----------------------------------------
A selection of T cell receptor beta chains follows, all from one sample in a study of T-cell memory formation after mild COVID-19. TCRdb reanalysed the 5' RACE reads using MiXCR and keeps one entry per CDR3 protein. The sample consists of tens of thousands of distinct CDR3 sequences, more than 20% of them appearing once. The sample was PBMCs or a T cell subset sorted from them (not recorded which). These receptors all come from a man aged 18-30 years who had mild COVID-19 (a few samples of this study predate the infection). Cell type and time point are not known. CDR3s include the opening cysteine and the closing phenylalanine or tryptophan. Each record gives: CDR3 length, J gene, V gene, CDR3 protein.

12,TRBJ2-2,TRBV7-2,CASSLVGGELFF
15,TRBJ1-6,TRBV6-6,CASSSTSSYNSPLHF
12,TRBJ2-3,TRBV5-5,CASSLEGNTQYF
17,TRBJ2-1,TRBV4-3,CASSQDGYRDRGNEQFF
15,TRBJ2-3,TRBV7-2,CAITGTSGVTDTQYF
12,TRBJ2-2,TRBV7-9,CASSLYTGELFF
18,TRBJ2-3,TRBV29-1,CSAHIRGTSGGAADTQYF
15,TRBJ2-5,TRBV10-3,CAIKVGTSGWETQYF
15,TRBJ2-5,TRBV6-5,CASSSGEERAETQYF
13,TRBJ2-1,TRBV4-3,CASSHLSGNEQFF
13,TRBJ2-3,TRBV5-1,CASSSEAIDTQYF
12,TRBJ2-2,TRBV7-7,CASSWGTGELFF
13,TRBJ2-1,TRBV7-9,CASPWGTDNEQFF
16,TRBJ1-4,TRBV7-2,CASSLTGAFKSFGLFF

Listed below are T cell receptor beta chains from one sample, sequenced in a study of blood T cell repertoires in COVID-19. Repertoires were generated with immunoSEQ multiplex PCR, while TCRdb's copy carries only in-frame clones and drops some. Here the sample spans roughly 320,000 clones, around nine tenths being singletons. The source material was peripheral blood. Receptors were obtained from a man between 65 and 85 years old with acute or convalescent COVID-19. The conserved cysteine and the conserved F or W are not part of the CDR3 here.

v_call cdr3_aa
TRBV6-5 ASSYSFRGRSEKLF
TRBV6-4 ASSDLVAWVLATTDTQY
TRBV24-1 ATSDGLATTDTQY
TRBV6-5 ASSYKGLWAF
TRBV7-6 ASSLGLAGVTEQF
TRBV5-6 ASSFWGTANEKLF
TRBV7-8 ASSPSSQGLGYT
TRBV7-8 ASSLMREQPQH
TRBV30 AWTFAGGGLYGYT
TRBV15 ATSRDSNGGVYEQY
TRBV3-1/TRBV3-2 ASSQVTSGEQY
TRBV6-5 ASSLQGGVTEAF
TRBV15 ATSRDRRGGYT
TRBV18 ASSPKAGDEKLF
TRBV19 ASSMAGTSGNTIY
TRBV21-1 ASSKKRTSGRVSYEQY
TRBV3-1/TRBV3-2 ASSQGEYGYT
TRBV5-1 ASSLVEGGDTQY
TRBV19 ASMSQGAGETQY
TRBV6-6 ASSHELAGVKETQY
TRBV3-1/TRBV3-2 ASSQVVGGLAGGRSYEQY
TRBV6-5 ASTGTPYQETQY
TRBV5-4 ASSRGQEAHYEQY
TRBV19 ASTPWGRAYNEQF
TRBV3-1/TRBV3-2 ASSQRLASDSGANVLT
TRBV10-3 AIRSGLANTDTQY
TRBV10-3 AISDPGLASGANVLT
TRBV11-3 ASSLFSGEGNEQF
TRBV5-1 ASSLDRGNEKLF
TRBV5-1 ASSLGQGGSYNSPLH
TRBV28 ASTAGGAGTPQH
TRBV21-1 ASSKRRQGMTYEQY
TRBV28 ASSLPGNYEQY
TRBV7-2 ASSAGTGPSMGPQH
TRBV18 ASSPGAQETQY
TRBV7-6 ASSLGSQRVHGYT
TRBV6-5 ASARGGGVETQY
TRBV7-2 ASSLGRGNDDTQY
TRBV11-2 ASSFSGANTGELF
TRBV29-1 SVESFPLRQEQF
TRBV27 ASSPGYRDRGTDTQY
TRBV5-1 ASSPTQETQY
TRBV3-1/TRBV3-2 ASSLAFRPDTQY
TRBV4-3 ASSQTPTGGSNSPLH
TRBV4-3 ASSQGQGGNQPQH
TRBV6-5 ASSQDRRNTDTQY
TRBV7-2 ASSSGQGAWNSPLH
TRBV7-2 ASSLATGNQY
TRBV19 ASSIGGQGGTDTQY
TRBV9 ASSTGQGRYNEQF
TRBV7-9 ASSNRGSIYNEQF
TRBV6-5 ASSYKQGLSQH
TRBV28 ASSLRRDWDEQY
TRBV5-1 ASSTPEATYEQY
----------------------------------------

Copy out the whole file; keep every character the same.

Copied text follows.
A selection of T cell receptor beta chains follows, all from one sample in a study of T-cell memory formation after mild COVID-19. TCRdb reanalysed the 5' RACE reads using MiXCR and keeps one entry per CDR3 protein. The sample consists of tens of thousands of distinct CDR3 sequences, more than 20% of them appearing once. The sample was PBMCs or a T cell subset sorted from them (not recorded which). These receptors all come from a man aged 18-30 years who had mild COVID-19 (a few samples of this study predate the infection). Cell type and time point are not known. CDR3s include the opening cysteine and the closing phenylalanine or tryptophan. Each record gives: CDR3 length, J gene, V gene, CDR3 protein.

12,TRBJ2-2,TRBV7-2,CASSLVGGELFF
15,TRBJ1-6,TRBV6-6,CASSSTSSYNSPLHF
12,TRBJ2-3,TRBV5-5,CASSLEGNTQYF
17,TRBJ2-1,TRBV4-3,CASSQDGYRDRGNEQFF
15,TRBJ2-3,TRBV7-2,CAITGTSGVTDTQYF
12,TRBJ2-2,TRBV7-9,CASSLYTGELFF
18,TRBJ2-3,TRBV29-1,CSAHIRGTSGGAADTQYF
15,TRBJ2-5,TRBV10-3,CAIKVGTSGWETQYF
15,TRBJ2-5,TRBV6-5,CASSSGEERAETQYF
13,TRBJ2-1,TRBV4-3,CASSHLSGNEQFF
13,TRBJ2-3,TRBV5-1,CASSSEAIDTQYF
12,TRBJ2-2,TRBV7-7,CASSWGTGELFF
13,TRBJ2-1,TRBV7-9,CASPWGTDNEQFF
16,TRBJ1-4,TRBV7-2,CASSLTGAFKSFGLFF

Listed below are T cell receptor beta chains from one sample, sequenced in a study of blood T cell repertoires in COVID-19. Repertoires were generated with immunoSEQ multiplex PCR, while TCRdb's copy carries only in-frame clones and drops some. Here the sample spans roughly 320,000 clones, around nine tenths being singletons. The source material was peripheral blood. Receptors were obtained from a man between 65 and 85 years old with acute or convalescent COVID-19. The conserved cysteine and the conserved F or W are not part of the CDR3 here.

v_call cdr3_aa
TRBV6-5 ASSYSFRGRSEKLF
TRBV6-4 ASSDLVAWVLATTDTQY
TRBV24-1 ATSDGLATTDTQY
TRBV6-5 ASSYKGLWAF
TRBV7-6 ASSLGLAGVTEQF
TRBV5-6 ASSFWGTANEKLF
TRBV7-8 ASSPSSQGLGYT
TRBV7-8 ASSLMREQPQH
TRBV30 AWTFAGGGLYGYT
TRBV15 ATSRDSNGGVYEQY
TRBV3-1/TRBV3-2 ASSQVTSGEQY
TRBV6-5 ASSLQGGVTEAF
TRBV15 ATSRDRRGGYT
TRBV18 ASSPKAGDEKLF
TRBV19 ASSMAGTSGNTIY
TRBV21-1 ASSKKRTSGRVSYEQY
TRBV3-1/TRBV3-2 ASSQGEYGYT
TRBV5-1 ASSLVEGGDTQY
TRBV19 ASMSQGAGETQY
TRBV6-6 ASSHELAGVKETQY
TRBV3-1/TRBV3-2 ASSQVVGGLAGGRSYEQY
TRBV6-5 ASTGTPYQETQY
TRBV5-4 ASSRGQEAHYEQY
TRBV19 ASTPWGRAYNEQF
TRBV3-1/TRBV3-2 ASSQRLASDSGANVLT
TRBV10-3 AIRSGLANTDTQY
TRBV10-3 AISDPGLASGANVLT
TRBV11-3 ASSLFSGEGNEQF
TRBV5-1 ASSLDRGNEKLF
TRBV5-1 ASSLGQGGSYNSPLH
TRBV28 ASTAGGAGTPQH
TRBV21-1 ASSKRRQGMTYEQY
TRBV28 ASSLPGNYEQY
TRBV7-2 ASSAGTGPSMGPQH
TRBV18 ASSPGAQETQY
TRBV7-6 ASSLGSQRVHGYT
TRBV6-5 ASARGGGVETQY
TRBV7-2 ASSLGRGNDDTQY
TRBV11-2 ASSFSGANTGELF
TRBV29-1 SVESFPLRQEQF
TRBV27 ASSPGYRDRGTDTQY
TRBV5-1 ASSPTQETQY
TRBV3-1/TRBV3-2 ASSLAFRPDTQY
TRBV4-3 ASSQTPTGGSNSPLH
TRBV4-3 ASSQGQGGNQPQH
TRBV6-5 ASSQDRRNTDTQY
TRBV7-2 ASSSGQGAWNSPLH
TRBV7-2 ASSLATGNQY
TRBV19 ASSIGGQGGTDTQY
TRBV9 ASSTGQGRYNEQF
TRBV7-9 ASSNRGSIYNEQF
TRBV6-5 ASSYKQGLSQH
TRBV28 ASSLRRDWDEQY
TRBV5-1 ASSTPEATYEQY